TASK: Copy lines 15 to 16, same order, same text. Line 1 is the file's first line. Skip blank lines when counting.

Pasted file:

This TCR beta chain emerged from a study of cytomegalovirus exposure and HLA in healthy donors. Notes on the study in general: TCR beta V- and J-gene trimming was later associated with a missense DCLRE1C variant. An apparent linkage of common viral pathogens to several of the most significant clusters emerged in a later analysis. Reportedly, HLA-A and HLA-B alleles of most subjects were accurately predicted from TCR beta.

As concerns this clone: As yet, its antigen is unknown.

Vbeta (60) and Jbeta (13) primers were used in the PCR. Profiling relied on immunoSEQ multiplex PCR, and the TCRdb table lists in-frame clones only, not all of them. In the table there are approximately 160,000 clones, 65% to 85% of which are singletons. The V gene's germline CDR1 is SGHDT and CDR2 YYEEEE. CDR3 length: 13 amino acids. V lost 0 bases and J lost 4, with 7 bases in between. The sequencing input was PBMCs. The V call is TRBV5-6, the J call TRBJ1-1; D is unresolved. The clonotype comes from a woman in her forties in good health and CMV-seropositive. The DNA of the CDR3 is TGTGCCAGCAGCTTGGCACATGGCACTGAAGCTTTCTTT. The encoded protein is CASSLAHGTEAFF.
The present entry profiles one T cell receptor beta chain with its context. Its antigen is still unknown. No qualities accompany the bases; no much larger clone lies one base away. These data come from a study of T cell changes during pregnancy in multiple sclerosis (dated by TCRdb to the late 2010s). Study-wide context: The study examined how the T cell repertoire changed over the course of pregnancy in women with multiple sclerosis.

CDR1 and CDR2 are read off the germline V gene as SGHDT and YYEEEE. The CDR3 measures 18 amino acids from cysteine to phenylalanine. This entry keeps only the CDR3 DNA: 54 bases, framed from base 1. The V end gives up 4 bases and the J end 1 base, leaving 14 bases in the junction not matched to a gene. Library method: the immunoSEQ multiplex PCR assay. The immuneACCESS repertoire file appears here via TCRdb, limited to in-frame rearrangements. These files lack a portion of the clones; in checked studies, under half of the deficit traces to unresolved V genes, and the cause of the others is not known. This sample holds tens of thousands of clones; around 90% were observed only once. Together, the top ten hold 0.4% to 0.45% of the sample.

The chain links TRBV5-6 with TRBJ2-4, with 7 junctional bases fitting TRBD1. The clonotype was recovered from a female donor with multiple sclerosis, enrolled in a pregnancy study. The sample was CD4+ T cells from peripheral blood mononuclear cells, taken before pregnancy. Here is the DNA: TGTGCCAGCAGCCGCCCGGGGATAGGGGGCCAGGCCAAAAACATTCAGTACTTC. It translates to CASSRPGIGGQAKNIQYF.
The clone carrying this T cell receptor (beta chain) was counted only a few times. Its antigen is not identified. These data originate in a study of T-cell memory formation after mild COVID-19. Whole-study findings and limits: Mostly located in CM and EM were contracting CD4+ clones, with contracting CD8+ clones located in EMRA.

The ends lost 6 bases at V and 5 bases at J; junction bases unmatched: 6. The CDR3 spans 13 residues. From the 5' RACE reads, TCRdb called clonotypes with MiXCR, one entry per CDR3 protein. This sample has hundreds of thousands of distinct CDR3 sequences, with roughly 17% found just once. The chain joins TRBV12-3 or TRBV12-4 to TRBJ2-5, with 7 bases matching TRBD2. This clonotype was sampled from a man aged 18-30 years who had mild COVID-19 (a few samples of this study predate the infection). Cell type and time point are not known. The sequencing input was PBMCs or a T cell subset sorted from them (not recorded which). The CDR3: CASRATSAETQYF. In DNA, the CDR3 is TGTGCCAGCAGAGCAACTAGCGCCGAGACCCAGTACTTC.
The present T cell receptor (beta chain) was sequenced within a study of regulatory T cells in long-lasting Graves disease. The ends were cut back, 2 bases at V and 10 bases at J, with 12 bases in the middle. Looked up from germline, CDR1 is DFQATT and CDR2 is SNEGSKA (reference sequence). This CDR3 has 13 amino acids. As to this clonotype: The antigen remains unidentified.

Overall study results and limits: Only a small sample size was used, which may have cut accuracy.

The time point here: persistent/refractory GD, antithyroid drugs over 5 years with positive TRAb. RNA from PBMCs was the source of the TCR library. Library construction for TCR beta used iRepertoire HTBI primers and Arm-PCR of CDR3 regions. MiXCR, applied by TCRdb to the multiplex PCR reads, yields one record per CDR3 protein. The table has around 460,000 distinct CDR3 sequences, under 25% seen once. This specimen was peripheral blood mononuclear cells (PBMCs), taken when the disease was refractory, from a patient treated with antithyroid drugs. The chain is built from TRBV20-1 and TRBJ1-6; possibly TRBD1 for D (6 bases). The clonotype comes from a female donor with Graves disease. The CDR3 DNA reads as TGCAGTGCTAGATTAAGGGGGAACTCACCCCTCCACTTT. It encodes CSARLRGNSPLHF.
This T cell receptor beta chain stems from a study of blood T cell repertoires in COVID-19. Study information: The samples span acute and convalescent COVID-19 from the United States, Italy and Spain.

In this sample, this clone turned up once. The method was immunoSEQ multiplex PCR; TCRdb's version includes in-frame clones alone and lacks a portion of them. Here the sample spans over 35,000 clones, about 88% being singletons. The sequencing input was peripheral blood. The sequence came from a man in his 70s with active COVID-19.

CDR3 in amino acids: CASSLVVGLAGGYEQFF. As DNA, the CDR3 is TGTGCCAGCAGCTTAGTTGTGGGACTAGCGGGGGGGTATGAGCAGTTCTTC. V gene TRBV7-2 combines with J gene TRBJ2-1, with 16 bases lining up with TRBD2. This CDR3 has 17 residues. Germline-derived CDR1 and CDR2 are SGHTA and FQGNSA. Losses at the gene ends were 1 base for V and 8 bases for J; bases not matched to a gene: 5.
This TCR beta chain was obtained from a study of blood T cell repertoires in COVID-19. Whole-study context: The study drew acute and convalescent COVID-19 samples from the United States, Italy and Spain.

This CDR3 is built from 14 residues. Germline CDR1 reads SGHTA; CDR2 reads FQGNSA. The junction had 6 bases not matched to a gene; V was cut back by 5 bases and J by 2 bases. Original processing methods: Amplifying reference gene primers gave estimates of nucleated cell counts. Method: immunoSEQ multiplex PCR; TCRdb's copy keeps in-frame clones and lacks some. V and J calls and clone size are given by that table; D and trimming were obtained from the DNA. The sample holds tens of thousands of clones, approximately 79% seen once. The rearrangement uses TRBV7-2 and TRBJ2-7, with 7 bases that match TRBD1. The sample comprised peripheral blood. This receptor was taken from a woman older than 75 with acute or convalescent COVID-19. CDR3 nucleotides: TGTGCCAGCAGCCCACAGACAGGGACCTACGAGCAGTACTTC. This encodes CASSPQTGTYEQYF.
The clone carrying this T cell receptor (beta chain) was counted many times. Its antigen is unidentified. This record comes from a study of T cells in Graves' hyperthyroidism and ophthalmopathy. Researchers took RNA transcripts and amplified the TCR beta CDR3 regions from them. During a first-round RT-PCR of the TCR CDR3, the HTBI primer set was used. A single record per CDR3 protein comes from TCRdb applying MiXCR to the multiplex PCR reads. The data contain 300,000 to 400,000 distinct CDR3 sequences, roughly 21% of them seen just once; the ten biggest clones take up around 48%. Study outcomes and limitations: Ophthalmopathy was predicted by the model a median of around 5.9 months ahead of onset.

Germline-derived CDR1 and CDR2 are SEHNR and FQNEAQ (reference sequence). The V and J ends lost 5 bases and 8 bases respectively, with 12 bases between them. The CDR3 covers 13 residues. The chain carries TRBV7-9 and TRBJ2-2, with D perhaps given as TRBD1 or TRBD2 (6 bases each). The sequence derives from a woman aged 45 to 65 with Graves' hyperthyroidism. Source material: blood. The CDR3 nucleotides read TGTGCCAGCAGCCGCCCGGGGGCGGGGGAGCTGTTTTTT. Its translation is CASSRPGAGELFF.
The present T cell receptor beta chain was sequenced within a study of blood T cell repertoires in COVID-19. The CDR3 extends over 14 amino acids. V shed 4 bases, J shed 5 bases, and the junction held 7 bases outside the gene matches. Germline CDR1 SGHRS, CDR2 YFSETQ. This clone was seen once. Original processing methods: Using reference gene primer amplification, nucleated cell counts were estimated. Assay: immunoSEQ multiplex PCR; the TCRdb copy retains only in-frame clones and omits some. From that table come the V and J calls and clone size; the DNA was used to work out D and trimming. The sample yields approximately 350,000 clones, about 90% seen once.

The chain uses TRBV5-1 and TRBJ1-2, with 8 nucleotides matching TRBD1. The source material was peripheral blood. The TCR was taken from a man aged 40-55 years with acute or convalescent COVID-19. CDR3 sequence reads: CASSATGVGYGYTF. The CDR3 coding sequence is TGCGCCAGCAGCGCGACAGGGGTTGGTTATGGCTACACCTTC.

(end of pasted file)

This TCR beta chain was obtained from a study of blood T cell repertoires in COVID-19. Whole-study context: The study drew acute and convalescent COVID-19 samples from the United States, Italy and Spain.

This CDR3 is built from 14 residues. Germline CDR1 reads SGHTA; CDR2 reads FQGNSA. The junction had 6 bases not matched to a gene; V was cut back by 5 bases and J by 2 bases. Original processing methods: Amplifying reference gene primers gave estimates of nucleated cell counts. Method: immunoSEQ multiplex PCR; TCRdb's copy keeps in-frame clones and lacks some. V and J calls and clone size are given by that table; D and trimming were obtained from the DNA. The sample holds tens of thousands of clones, approximately 79% seen once. The rearrangement uses TRBV7-2 and TRBJ2-7, with 7 bases that match TRBD1. The sample comprised peripheral blood. This receptor was taken from a woman older than 75 with acute or convalescent COVID-19. CDR3 nucleotides: TGTGCCAGCAGCCCACAGACAGGGACCTACGAGCAGTACTTC. This encodes CASSPQTGTYEQYF.